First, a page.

Inability to Control Formation of Blood Clots
Blood clotting, also called coagulation, is a normal process that occurs when platelets and proteins in your blood clump together and forms a blood clot. The process helps your body control bleeding and heal broken blood vessels. When healing is complete, your body breaks down the clot, it dissolves and is removed.
A blood clotting disorder, called a thrombophilia, causes blood clots to form easily and prevents them from dissolving properly. If a blood clot forms inside or travels to arteries or veins in your heart, brain, lungs, kidneys or limbs, it can block blood flow and cause serious damage or even death.
There are two categories of blood clotting disorders:
- Acquired disorders are caused by a different condition or illness.
- Genetic disorders are inherited and present at birth.
Symptoms, Diagnosis and Outlook
When a blood clot blocks the flow of blood, it’s called a thrombotic episode. The symptoms of a thrombotic episode vary depending on where the block is located.
Blood clots may form in and around your heart, leading to a heart attack. Pieces of a blood clot can break free and create an embolus that blocks blood flow to arteries in other organs such as your brain or kidneys.
If the clot is located in the deep vein of your leg, it's called deep vein thrombosis (DVT). Common symptoms include:
- Leg pain or tenderness
- Leg swelling
If the clot is in your lungs, it’s called a pulmonary embolism (PE). Common symptoms include:
- Chest pain that worsens with a deep breath
- Coughing up blood
- Rapid or irregular heartbeat
- Sudden difficulty breathing
Specialized bloodwork is often used to diagnose blood clotting disorders. Blood tests may include:
- Complete blood count (CBC) – the size and number of red and white blood cells and platelets
- Partial thromboplastin time (PTT) – is a specialized test for blood clotting
- Platelet aggregation test – determines how well your platelets clump to form blood clots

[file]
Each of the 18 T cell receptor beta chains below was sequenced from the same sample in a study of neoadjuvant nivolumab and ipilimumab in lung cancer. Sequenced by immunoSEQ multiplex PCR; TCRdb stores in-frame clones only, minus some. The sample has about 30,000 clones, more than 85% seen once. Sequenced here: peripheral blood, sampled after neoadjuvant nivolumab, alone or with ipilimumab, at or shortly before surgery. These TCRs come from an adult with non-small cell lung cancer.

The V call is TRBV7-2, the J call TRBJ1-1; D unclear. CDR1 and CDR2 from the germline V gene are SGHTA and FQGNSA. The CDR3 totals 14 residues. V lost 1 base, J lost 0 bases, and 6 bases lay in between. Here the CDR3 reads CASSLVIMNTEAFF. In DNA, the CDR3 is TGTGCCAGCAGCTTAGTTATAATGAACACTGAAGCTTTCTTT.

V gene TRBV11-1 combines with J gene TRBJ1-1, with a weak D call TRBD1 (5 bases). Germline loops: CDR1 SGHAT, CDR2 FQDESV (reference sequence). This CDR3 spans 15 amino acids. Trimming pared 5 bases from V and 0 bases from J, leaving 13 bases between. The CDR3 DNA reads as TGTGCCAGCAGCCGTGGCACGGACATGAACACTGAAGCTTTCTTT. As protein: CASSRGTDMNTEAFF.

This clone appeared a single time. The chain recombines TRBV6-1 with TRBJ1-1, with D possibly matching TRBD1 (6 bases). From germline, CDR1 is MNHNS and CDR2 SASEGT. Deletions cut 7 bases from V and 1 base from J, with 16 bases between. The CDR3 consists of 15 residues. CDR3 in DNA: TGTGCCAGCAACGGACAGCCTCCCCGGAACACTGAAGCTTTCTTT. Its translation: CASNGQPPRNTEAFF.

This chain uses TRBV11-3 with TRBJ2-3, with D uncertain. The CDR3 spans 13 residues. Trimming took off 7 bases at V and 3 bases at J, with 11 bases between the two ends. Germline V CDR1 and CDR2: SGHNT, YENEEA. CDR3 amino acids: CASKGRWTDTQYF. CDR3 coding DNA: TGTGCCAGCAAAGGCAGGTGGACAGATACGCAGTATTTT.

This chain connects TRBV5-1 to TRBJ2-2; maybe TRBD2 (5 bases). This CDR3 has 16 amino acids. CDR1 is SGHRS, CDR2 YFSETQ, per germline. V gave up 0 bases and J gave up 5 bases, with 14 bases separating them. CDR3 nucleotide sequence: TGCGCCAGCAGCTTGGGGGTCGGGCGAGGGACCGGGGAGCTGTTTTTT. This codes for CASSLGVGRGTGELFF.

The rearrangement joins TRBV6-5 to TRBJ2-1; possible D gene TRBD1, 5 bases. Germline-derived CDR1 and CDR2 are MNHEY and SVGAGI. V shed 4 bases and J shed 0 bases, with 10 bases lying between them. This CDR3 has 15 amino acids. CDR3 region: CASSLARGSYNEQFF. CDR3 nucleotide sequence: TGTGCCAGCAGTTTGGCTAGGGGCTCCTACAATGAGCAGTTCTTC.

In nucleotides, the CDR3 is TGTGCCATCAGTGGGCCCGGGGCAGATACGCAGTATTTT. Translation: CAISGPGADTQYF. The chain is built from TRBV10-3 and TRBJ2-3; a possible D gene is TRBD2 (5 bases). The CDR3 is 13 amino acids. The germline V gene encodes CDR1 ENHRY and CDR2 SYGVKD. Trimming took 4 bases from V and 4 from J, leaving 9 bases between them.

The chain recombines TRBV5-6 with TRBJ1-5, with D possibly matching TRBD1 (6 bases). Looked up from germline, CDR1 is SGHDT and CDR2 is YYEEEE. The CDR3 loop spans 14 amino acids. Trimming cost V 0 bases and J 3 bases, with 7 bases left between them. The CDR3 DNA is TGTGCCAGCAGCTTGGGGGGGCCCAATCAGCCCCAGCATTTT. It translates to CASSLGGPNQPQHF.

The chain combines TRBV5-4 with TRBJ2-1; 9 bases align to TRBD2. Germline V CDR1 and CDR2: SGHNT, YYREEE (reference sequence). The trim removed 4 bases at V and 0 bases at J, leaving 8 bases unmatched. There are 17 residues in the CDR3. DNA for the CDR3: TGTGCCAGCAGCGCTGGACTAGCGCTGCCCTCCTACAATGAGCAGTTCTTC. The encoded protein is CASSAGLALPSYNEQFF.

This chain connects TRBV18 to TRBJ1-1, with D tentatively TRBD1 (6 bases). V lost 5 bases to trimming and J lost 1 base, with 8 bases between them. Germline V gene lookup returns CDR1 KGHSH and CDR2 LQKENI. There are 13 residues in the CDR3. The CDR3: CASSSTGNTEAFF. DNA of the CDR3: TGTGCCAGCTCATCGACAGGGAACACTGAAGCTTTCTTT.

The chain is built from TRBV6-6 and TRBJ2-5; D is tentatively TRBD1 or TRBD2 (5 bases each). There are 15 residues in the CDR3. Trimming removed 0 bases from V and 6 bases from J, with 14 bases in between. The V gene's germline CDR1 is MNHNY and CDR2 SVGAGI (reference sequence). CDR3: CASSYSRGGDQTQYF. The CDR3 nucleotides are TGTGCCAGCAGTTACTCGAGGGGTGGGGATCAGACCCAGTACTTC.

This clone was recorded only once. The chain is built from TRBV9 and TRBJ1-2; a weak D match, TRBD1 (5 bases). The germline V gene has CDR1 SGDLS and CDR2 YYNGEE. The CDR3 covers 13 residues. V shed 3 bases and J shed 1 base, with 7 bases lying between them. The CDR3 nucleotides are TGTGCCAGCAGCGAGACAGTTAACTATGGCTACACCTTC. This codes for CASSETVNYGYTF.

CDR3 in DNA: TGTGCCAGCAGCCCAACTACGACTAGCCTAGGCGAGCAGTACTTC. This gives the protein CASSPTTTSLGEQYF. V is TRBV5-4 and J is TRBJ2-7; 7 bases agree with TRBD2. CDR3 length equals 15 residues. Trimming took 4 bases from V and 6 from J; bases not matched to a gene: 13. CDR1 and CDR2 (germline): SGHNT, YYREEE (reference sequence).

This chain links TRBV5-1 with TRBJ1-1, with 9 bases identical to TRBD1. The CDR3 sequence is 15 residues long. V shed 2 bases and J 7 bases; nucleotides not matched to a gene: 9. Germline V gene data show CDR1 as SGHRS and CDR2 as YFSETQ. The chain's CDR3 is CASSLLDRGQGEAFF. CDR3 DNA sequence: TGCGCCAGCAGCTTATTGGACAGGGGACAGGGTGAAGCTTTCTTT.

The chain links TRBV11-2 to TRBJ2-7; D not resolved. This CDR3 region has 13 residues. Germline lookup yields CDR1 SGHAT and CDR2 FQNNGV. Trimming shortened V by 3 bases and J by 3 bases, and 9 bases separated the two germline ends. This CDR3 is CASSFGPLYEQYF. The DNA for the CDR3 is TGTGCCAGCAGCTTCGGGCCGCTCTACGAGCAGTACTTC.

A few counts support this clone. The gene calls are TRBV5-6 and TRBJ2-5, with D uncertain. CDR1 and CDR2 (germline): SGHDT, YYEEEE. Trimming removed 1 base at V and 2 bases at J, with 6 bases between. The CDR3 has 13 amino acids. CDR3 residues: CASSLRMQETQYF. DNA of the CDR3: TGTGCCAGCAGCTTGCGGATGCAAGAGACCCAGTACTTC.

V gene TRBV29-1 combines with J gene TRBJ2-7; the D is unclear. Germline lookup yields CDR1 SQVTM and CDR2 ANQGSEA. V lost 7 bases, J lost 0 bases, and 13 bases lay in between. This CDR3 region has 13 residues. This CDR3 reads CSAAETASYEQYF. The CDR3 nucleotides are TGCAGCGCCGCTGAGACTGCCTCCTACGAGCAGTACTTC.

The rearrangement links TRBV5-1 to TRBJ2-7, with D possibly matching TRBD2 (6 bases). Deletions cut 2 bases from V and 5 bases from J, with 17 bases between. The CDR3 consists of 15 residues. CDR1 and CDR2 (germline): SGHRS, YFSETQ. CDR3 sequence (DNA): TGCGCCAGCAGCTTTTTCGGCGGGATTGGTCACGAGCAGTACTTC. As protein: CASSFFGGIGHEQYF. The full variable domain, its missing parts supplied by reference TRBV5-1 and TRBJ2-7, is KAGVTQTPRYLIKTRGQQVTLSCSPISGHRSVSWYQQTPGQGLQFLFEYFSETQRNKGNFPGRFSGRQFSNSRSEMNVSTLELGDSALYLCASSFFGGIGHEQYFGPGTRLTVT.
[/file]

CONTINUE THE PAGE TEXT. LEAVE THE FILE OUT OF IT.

- Prothrombin time (PT) – measures how long it takes the liquid portion of your blood, called plasma, to clot
Other tests may be needed to detect blood clots, including:
- CT scan
- Genetic testing
Blood clotting disorders can often be treated effectively with medication and other care options. If blood clots form, care is needed immediately to prevent further health complications like stroke, heart attack or kidney damage.
Experts in Care
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Why Choose Penn State Health for Care
Comprehensive, Compassionate Care
Penn State Health provides specialized testing, treatment and management for numerous blood clotting disorders.
Our unique services include:
- Access to skilled ultrasonographers and radiologists
- Anticoagulation Management Clinic
- Hemophilia and Thrombosis Center of Central Pennsylvania
- Infusion room treatments
- Laboratory testing services
- Specialized Thrombosis Clinic
Our medical team is consistently recognized nationally through Best Doctors in America and America’s Top Doctors awards. Our specialists also participate in worldwide conferences and speaking engagements in countries including India, Korea, Germany, Japan and others.
Support groups provide an opportunity to share your feelings and connect with other patients and caregivers who are experiencing similar struggles.
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